Lest I give the impression that the narration is only good thing about this series, allow me to dispel that delusion. This is a well-paced story with engaging characters. The dialog is natural and even witty at times. The overall situation of humanity fighting for their survival against an incomprehensible and overwhelmingly advanced alien foe is nicely done and I always like such scenario where those plucky humans just can’t be kept down. We are the cockroaches of the galaxy—a pest that you just can’t get rid of—one that will fight to the death. Along the way there are plenty of human to human conflicts of personality. No military story would be authentic if some of the officers weren’t jerks. They are dealt with in appropriate and often hilarious fashion. Yes, there are many things to recommend about this series. When the next installment comes out I plan to start again from the beginning and let it roll over me all over again.
All of my reviews are on my blog audiobookreviewer dot com
Angles of Attack picks up right where we left staff sergeant Andrew Grayson and all in Lines of Departure. He is onboard the Indianapolis heading home to Earth and facing unsurmountable odds. Against an alien force that is better at, well, everything than humans. Why then go on such perilous journey? Either do it and stare death in the eyes or stay of the far off colony of New Svalbard and maybe starve to death.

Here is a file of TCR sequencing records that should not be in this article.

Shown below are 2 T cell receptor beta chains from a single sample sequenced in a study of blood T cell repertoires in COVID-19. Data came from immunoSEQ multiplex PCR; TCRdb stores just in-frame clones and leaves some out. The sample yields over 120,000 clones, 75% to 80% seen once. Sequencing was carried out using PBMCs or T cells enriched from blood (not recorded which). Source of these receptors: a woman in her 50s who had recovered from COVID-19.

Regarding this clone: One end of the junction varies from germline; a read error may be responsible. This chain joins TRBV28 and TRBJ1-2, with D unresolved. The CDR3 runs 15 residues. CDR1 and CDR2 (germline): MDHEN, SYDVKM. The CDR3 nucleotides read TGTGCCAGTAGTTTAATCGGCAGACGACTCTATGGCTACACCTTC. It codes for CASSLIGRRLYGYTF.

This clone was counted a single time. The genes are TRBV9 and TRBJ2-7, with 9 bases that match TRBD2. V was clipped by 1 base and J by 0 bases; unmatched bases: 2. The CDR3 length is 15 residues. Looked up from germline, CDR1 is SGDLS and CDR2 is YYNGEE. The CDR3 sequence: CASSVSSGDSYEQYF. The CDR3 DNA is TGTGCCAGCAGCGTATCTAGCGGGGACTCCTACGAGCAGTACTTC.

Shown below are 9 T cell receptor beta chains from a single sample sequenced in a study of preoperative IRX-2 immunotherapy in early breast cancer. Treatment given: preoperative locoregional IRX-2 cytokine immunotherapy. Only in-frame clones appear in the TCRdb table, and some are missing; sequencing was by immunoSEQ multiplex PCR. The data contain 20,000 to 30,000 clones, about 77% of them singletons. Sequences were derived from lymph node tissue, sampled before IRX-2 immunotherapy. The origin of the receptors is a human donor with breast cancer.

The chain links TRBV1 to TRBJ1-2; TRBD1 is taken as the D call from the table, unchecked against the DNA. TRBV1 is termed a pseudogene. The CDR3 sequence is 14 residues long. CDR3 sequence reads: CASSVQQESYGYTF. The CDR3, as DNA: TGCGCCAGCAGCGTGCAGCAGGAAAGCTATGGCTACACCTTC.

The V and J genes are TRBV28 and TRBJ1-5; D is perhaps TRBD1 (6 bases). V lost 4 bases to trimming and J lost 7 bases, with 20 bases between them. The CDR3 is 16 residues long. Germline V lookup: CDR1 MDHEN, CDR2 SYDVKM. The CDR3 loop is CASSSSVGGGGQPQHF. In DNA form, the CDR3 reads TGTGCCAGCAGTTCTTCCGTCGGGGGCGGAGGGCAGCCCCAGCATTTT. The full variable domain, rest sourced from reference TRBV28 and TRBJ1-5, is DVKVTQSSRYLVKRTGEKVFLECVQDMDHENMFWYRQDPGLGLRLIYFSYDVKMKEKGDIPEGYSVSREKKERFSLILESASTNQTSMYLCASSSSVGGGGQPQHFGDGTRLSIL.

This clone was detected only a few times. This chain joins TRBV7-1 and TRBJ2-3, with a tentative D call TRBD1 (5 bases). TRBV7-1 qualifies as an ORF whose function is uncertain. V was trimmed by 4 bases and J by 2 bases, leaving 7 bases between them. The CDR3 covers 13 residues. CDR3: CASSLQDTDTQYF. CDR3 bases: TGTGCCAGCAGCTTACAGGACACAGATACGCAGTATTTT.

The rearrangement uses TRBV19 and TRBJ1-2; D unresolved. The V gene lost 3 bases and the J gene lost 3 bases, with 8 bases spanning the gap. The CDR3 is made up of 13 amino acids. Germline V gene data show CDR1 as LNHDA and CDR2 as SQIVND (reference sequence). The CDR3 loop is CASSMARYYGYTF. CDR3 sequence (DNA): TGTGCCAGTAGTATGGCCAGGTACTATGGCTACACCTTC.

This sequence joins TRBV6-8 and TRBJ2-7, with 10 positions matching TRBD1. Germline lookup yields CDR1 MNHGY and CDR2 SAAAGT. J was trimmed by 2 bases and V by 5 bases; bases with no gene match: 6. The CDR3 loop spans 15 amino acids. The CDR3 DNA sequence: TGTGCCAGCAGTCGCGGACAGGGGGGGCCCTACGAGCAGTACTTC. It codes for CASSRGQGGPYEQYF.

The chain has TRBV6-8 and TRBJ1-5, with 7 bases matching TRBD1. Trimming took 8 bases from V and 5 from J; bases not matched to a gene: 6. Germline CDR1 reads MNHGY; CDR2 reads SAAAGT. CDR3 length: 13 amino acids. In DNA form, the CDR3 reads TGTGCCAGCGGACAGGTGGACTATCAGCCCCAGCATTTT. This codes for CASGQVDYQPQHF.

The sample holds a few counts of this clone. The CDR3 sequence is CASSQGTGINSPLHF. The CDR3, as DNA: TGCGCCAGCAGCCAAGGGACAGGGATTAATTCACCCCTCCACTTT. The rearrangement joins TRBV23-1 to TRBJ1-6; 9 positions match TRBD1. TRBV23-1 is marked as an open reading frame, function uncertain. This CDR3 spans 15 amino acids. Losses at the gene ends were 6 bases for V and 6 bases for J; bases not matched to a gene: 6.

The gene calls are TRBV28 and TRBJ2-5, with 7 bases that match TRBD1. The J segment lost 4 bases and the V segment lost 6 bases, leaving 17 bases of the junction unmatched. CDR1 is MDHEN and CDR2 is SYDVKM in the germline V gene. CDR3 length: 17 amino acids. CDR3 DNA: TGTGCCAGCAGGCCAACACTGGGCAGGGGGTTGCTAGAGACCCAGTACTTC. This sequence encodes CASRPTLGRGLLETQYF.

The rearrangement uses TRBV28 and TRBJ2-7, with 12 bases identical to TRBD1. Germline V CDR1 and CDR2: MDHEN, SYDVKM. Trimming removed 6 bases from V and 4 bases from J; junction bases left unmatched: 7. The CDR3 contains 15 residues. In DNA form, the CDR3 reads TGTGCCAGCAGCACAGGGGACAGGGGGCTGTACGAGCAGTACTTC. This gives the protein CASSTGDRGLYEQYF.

What would you do?
There is a lot happening in this book! Traveling back to Earth, dodging Lankies, finding Mars has been colonized by them. Earth is OK, well at least it seems like everything is OK. Until everyone gets the feeling that something isn’t right but they cannot put their fingers on it. Not going to say much more for fear of spoiling anything. Let me just say this. Abandoned. Why? With an ending that would have been fine, no cliffhanger, but there is another book!
Ok enough about the plot.
Sure this is science fiction, the technology. But, Kloos does not ram it down our throats. He does explain, to me what sounds like laymen’s terms, about it all. But that is all. The focus of the story is not the tech. It is the characters and their interactions. Characters that feel real, I mean human. Not robotic in any way. Grayson, for example, sometimes fails and makes the wrong decisions. He has interactions with the other characters that seem real, not forced.
Action fight scenes whether person to person, gang to gang or spaceship to spaceship. Each it meticulously told in a way that got my adrenaline soaring like I was there. A dash of love story mixed in for good measure.
While the storyline does not really go anywhere, this was a book focusing almost solely on character development. It won’t be for everyone, but I really enjoyed the heck out of it.
Luke Daniels again delivers an amazing performance. Little can be said that I haven’t already in previous reviews. Let me say this. Daniels was the perfect choice for a military science friction romp. Characterizations were on point. Pacing and volume level changes fit each scene perfectly.
Audiobook was purchased for review by ABR.